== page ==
Beau is a 22-year-old NDIS participant living in regional Victoria with Down syndrome.

He was adopted as a baby and lives with his mother in a regional centre with five younger children, some adopted and others fostered by his mother, including very young babies. Some of his foster siblings also have significant disabilities.

Beau’s disability means that he attends a full-time independent living day program between 9 am and 3 pm on weekdays and has done so since he turned 18. He calls his day program 'work' and loves going there. Beau has a girlfriend who also has a disability and he spends time with her once a week, either at his home or at hers. Beau collects and watches DVDs and he loves Power Rangers and wrestling videos. He also plays drums and harmonica in his church band.

Beau needs constant supervision to avoid putting himself at risk of harm. He can do some things by himself but needs help with personal care and a lot of day to day living needs.

Since the age of seven, Beau has accessed regular respite services approximately once a fortnight to give both Beau and his mum a break from the home environment. From the age of 16, Beau has mainly used a DHHS facility called Street (anonymised name of the respite service) in his regional home town as his respite provider.

Because Beau has gone to the same respite facility so regularly, he’s grown up with the same group of boys who also have significant disabilities. Beau considers Street his home away from home. He has made some close friends among the other boys and Street is only place he gets to socialise with these friends.

Beau’s initial NDIS Plan allowed Beau to use 'in kind' funding to continue going to Street for respite although the number of nights he could go there was reduced from his average 72 nights per year to 60 nights.

Unfortunately, in Beau’s second NDIS plan, this 'in kind' funding was significantly reduced from 60 nights to 24 nights. The NDIA told Beau that he could use other 'flexible funding' in his core supports to access respite service providers if he needed to.

However, in Beau’s regional town there are only two viable respite service providers for him and the NDIA’s decision to significantly reduce 'in kind' funding meant that Street, Beau’s preferred respite facility, wasn’t available to him.

Beau’s mum noticed an immediate deterioration in Beau’s behaviour when he couldn’t keep going to stay at Street. He became aggressive and would have tantrums that took hours to abate. Beau began to assault his mum and his behaviour was very distressing for her and his younger siblings. His siblings became scared of Beau and so his GP prescribed a significantly increased dose of anti-depressants to try and manage Beau’s moods.

Beau’s mum needed to have more respite from caring for him, not less. She noticed that her health was declining which put at risk her ability to not only care for Beau, but also his other siblings and the foster children she has taken into her home. She became very overwhelmed at the thought of having to give up caring for Beau.

She made a statement to Beau’s lawyer that was used to advocate to get a better outcome for him at AAT review which included the following comment:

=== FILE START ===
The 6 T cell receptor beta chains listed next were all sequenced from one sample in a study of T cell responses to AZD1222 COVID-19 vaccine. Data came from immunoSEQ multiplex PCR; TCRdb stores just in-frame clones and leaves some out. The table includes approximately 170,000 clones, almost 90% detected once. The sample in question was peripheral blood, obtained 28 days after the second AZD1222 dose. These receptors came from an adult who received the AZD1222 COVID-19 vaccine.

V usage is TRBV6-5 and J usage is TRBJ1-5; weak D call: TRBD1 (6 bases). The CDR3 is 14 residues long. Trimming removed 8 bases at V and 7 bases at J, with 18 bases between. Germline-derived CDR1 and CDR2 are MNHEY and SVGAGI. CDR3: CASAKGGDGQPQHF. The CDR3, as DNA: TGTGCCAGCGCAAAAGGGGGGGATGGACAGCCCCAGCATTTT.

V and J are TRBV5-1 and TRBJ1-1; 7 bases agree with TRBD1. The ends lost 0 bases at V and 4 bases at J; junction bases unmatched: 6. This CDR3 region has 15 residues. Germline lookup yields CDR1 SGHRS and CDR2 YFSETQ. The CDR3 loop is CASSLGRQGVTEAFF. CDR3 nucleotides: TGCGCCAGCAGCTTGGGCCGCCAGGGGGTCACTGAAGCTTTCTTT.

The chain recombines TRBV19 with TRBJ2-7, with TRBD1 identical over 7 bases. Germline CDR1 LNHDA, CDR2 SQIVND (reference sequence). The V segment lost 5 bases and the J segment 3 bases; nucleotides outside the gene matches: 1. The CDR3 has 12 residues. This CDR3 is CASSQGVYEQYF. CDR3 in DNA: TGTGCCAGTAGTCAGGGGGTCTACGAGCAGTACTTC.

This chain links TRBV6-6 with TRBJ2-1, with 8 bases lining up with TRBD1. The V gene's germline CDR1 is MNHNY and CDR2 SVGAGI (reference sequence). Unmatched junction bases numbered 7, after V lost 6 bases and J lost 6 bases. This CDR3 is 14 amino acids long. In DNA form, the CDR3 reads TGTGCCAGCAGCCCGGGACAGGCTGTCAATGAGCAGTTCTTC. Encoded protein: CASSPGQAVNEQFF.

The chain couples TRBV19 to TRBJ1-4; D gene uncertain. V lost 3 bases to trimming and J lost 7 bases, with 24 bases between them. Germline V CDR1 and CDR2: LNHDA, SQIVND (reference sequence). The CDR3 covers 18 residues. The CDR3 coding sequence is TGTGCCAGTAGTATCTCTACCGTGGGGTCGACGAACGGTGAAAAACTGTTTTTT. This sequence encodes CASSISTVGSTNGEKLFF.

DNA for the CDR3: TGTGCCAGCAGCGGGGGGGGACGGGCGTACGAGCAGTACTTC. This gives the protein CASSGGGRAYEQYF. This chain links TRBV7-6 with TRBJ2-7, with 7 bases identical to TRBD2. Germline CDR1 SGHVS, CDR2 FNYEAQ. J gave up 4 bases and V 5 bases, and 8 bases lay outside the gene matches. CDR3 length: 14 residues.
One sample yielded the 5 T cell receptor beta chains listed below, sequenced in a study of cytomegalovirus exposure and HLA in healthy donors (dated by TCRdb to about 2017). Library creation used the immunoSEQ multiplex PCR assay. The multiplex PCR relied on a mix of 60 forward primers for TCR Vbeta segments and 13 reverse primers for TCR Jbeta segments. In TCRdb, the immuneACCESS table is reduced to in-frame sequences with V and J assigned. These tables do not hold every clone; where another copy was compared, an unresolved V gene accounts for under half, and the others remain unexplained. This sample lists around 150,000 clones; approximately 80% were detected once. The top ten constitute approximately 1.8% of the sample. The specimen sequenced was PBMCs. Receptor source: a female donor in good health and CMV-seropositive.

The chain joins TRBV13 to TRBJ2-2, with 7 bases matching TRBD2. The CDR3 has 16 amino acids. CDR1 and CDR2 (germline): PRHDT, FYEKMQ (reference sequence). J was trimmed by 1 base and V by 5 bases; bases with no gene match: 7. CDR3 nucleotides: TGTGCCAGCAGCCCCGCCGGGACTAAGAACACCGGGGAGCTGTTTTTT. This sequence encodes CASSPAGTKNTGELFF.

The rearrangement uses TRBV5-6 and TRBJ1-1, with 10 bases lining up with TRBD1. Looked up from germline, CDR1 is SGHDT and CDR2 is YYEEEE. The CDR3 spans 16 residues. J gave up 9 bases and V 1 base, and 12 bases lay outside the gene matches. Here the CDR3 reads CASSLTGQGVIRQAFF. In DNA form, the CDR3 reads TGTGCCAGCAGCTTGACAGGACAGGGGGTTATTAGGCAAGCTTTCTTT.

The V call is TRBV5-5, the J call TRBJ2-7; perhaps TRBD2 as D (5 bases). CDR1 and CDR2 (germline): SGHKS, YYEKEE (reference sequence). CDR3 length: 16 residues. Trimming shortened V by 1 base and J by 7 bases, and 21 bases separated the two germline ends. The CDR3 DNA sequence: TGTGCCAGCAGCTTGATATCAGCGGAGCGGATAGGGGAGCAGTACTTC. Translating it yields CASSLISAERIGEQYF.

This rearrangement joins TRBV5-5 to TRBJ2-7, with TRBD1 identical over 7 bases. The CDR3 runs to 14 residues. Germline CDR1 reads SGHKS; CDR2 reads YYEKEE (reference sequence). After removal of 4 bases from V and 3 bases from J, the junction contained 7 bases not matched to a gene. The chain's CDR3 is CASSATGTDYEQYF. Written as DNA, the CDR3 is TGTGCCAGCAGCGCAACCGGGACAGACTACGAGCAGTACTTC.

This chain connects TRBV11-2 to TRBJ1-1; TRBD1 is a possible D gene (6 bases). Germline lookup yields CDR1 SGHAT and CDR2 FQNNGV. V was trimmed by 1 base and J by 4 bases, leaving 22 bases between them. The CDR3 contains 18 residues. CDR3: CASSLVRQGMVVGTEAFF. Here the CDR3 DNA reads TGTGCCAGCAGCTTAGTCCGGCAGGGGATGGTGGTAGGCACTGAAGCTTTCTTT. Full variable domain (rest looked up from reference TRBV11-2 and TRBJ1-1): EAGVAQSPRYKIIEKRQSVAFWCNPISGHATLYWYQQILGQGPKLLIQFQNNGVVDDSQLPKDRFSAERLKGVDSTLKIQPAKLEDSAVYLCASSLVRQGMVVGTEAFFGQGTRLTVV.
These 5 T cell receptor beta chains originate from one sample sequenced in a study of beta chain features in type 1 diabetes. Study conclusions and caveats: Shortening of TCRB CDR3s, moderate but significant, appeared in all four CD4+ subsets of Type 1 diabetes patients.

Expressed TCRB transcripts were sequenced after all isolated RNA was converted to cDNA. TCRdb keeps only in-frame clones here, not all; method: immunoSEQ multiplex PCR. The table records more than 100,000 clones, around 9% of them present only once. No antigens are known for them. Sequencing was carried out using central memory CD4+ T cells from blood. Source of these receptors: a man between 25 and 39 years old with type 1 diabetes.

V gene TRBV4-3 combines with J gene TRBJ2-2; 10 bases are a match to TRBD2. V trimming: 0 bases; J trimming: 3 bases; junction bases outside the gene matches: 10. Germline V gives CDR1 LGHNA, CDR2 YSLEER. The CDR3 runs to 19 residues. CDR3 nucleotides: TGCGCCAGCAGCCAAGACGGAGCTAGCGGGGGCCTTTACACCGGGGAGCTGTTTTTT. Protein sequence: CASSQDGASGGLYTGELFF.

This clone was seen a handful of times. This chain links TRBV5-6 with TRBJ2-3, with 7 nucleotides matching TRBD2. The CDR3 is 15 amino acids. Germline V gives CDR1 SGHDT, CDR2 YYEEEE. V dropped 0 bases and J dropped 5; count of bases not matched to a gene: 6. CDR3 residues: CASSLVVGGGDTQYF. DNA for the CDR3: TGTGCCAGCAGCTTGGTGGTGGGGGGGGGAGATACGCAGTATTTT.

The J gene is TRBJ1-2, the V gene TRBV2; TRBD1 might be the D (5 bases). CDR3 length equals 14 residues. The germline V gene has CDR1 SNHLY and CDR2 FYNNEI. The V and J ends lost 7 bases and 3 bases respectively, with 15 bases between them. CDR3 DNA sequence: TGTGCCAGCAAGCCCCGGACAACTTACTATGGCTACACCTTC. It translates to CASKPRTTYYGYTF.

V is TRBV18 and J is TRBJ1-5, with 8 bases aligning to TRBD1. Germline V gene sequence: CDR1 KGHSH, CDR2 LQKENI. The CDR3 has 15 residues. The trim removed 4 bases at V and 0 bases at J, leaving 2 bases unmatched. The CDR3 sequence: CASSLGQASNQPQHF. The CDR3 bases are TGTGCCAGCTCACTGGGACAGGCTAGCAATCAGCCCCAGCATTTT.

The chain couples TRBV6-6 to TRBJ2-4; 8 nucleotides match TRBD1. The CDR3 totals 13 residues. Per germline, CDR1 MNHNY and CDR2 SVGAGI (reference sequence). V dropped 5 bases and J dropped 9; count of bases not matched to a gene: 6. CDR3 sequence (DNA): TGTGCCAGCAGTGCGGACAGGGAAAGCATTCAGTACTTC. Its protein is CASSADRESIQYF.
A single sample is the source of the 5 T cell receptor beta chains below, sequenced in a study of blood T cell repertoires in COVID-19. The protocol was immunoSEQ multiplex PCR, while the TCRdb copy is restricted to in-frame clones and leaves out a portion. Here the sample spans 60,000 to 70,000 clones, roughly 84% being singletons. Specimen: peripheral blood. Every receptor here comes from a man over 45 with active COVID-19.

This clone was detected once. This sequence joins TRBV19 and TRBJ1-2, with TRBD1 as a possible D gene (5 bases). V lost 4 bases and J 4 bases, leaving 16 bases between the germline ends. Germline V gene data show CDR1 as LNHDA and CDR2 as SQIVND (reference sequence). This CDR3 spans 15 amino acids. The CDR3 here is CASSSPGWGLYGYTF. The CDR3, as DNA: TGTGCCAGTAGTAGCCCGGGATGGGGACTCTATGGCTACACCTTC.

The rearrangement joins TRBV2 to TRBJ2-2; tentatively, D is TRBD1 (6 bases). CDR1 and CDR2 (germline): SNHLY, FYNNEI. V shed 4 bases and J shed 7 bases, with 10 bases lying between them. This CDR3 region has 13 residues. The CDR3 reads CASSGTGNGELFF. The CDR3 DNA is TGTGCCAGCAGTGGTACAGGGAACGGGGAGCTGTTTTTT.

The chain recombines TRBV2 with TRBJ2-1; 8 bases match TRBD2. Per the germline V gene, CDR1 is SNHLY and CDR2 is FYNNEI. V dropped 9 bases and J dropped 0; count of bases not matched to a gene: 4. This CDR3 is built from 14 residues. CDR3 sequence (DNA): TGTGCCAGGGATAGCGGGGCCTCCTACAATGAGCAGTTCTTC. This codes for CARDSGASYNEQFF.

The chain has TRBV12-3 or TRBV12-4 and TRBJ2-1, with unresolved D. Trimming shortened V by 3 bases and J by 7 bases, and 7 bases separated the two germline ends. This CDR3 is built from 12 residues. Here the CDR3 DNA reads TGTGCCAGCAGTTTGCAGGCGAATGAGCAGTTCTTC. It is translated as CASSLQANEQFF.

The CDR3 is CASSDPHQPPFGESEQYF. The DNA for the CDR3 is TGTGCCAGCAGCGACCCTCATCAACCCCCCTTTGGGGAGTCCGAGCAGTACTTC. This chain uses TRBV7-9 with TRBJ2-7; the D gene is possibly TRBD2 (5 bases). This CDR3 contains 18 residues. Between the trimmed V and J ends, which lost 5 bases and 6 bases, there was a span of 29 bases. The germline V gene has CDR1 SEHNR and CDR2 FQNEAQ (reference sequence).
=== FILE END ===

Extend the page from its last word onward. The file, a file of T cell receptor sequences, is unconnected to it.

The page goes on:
'I want [Beau] to be happy. At [Street], [Beau] is getting the benefits of both the peer-to-peer socialisation and skills for independent living which I regard as very important for him. [Beau] is able to express what he wants and he wants to go back to staying at [Street] every fortnight or so like he was doing. That makes him happy. If [Beau] is happy then it rolls onto us as a family. I think his wishes should be given priority.'

Victoria Legal Aid was able to advocate for an outcome by consent with the NDIA which reinstated most of the funding previously withdrawn although the litigation process in the AAT was unnecessarily drawn out and very hard on Beau and his mum.

Beau now has 54 nights of funding for him to keep using Street for regular respite weekends. He can socialise with his close friends once again and his problematic behaviours with his family have abated.

John – Young boy from Northern Territory community cycles in and out of detention without NDIS supports in place

NT Legal Aid is assisting young people detained in the Alice Springs Youth Detention Centre and Don Dale Youth Detention Centre with their NDIS claims.

Significant difficulties in gaining access to the necessary specialist assessment services as a detainee causes lengthy delays in progressing the status of these claims. This delay often means that the young people cycle out of detention and back into the community without any decisions being made with regard to their claim.

For example, John is a young person who is currently detained in Alice Springs Youth Detention Centre who has been diagnosed with Foetal Alcohol Spectrum Disorder (FASD) and intellectual disability. As John lives in a remote area of the Northern Territory, he was not diagnosed or formally assessed prior to entering detention, despite a number of interactions with the justice system.

When John entered detention NT Legal Aid arranged for him to undergo diagnostic assessment from a service provider in Alice Springs, which is the only provider of assessments in the area. As a result, John was granted access to the NDIS.

John’s diagnostic assessment recommended a number of specialised supports, but these do not exist in Alice Springs. This has caused significant delays in establishing his NDIS plan, as any supports provided to John in detention will need to be delivered by visiting interstate service providers.

In this time, John has been released and subsequently detained again due to re-offending resulting from a lack of necessary supports.

More information

Read our submissionExternal Link

Read about our advocacy

Read about the NDIS Thin Markets projectExternal Link .

Reviewed 14 April 2022